Comments appear from advocates who are far more knowledgeable than I about fire science and plantation stand thinning and 25 percent canopy cover. But it’s not rocket science to recognize that “gaps should not exceed five acres,” means clear-cutting. What are we thinking of?!

For 27 years I’ve taken family members/friends/hiking groups from all over the world into the Polallie Cooper area to hike, bike, ski, snowshoe, and dogsled. I’ve listened to their enthusiasm and — yes, reverence — for the natural world around them, followed by the inevitable question: “How do you keep this beautiful place so pristine and free of exploitation?”

I am far from being alone in these experiences and questions. All of us who value the natural world must answer to our consciences and to the community when considering, “What do we do to prevent exploitation, and to maintain the integrity of such gifts?” We can start by contacting District Ranger Tervo, Senators Wyden or Merkley, or Congressman Blumenauer. Silence is not an option.

I can reluctantly support fuel reduction efforts near homes and other buildings, beginning with the elimination of ladder fuels by homeowners. But beyond that, “fuels reduction” is a euphemism for rape of the forests — we’ve all seen it with our own eyes. And the Forest Service itself! Between dragging its feet with the Congressionally-mandated land swap, and now proposing this arrogant logging project, the Forest Service is certainly demonstrating what a shabby steward it is of the lands entrusted to it.

Polallie Cooper Hazardous Fuels Reduction is an irresponsible proposal that calls for all of us to speak out.

Margo Earley

Mount Hood

STRs not problem

What a difference a year makes! On May 26, 2015, the City’s consultant, ECONorthwest, issued its “Hood River Housing Needs Analysis.” The Analysis — paid for with taxpayer dollars — recommended three separate strategies. STRs were only one of those (No. 2). The analysis’ concern with STRs was that newly constructed STRs “would consume Hood River’s surplus residential land.” To prevent that, there were four action steps recommended. None called for phasing out STRs or disallowing STRs closer than 250 feet. (Interestingly, the now-proposed STR legislation seeks to reduce density while the Analysis recommended increasing it!)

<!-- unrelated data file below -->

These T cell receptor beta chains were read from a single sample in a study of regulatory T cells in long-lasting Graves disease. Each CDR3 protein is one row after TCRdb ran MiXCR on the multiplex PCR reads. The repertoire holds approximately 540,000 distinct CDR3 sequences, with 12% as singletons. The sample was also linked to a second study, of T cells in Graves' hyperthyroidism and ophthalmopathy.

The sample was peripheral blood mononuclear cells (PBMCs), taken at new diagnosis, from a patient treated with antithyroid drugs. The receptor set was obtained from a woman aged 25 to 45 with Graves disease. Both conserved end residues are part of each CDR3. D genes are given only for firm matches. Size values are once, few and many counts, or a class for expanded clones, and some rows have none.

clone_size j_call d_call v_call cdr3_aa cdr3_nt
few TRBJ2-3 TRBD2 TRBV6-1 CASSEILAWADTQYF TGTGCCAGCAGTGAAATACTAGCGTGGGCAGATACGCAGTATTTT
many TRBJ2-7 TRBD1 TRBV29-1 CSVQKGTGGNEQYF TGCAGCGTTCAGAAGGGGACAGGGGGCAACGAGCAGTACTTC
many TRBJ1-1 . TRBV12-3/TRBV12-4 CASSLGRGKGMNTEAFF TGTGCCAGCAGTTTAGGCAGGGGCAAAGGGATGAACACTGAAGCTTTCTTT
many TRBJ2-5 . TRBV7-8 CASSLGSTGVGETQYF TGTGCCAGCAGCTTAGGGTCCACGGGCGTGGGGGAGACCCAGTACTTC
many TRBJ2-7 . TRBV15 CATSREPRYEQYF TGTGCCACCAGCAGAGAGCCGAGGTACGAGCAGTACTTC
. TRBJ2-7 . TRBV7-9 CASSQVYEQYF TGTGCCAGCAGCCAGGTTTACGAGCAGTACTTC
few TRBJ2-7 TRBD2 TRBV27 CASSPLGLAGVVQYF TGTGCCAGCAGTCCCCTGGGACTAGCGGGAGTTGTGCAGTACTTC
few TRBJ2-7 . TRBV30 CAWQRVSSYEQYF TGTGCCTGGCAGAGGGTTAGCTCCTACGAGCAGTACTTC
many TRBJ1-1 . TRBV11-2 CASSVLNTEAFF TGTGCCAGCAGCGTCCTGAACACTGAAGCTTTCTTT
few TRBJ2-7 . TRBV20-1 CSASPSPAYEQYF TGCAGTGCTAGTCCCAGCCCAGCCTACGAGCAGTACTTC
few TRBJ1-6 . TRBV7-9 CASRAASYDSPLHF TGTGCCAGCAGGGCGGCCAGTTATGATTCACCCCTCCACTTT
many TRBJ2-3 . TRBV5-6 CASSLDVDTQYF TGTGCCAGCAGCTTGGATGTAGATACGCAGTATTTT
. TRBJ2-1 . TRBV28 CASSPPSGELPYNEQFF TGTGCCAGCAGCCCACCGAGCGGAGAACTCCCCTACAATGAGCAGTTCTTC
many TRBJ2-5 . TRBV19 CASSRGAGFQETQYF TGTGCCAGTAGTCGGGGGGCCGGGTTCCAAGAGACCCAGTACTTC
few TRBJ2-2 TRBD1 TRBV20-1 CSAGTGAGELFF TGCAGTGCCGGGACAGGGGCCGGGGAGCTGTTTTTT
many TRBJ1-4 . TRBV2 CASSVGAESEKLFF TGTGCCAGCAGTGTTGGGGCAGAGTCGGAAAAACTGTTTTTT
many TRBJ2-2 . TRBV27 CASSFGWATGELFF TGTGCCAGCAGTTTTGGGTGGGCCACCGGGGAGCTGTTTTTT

In the past year, Planning has ignored the other two strategies: increasing land use efficiency (by changing zoning classes to increase density) and developing affordable housing. For affordable housing, the analysis wisely calls for tax abatements, TIFs, reduced multifamily parking, and non-profit preferences on surplus properties. The analysis does not say that regulating STRs will help affordable housing.

If Planners really want to promote affordable housing, why are they not following their own consultant recommendations by proposing legislation implementing the affordable housing strategy?

Perhaps they and their supporters have found it easier to conflate affordable housing and vacation homes and demonize people who own them. Mr. Metta’s letter in the Feb. 24 News suggests this. He attacks the “wealthy” out of towners as the “bad guys” because they don’t live here. He say that vacation rental discussions are “fundamentally discussions on affordable housing,” that STRs are the reason that the lives of the “working poor” are being “squeezed out.”

Those xenophobic and irrational arguments are not a proper foundation for any legislation let alone comprehensive housing policy. The city needs to return to its own analysis to see that regulating or eliminating STRs will not help affordable housing but will hurt the community’s $75 million tourism business.

Ask yourself this: If we eliminated every single vacation home rental tomorrow, would we gain even one unit of affordable housing? Since vacation home values exceed $350,000, the obvious common sense answer is “no.”

Tom Kirkwood

Hood River and Cincinnati

Working for solutions

The recent letter from Erik Fernandez of Oregon Wild fails to adequately disclose the full story regarding my views on public lands in a sad attempt to manipulate public opinion.